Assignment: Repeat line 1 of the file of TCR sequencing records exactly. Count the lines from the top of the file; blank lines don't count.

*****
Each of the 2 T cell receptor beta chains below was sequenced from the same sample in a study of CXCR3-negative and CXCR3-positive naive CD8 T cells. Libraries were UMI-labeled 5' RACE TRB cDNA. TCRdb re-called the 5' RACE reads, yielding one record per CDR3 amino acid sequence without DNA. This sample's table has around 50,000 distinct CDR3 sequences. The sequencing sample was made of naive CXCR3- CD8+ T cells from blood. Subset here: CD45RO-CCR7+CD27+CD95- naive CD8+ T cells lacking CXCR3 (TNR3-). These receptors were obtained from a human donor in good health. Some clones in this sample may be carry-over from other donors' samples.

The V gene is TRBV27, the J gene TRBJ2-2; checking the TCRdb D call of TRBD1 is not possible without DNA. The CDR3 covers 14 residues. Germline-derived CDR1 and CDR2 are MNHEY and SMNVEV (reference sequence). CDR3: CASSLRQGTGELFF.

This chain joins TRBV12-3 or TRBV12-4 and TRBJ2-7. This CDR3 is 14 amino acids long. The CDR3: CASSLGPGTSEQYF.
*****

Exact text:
Each of the 2 T cell receptor beta chains below was sequenced from the same sample in a study of CXCR3-negative and CXCR3-positive naive CD8 T cells. Libraries were UMI-labeled 5' RACE TRB cDNA. TCRdb re-called the 5' RACE reads, yielding one record per CDR3 amino acid sequence without DNA. This sample's table has around 50,000 distinct CDR3 sequences. The sequencing sample was made of naive CXCR3- CD8+ T cells from blood. Subset here: CD45RO-CCR7+CD27+CD95- naive CD8+ T cells lacking CXCR3 (TNR3-). These receptors were obtained from a human donor in good health. Some clones in this sample may be carry-over from other donors' samples.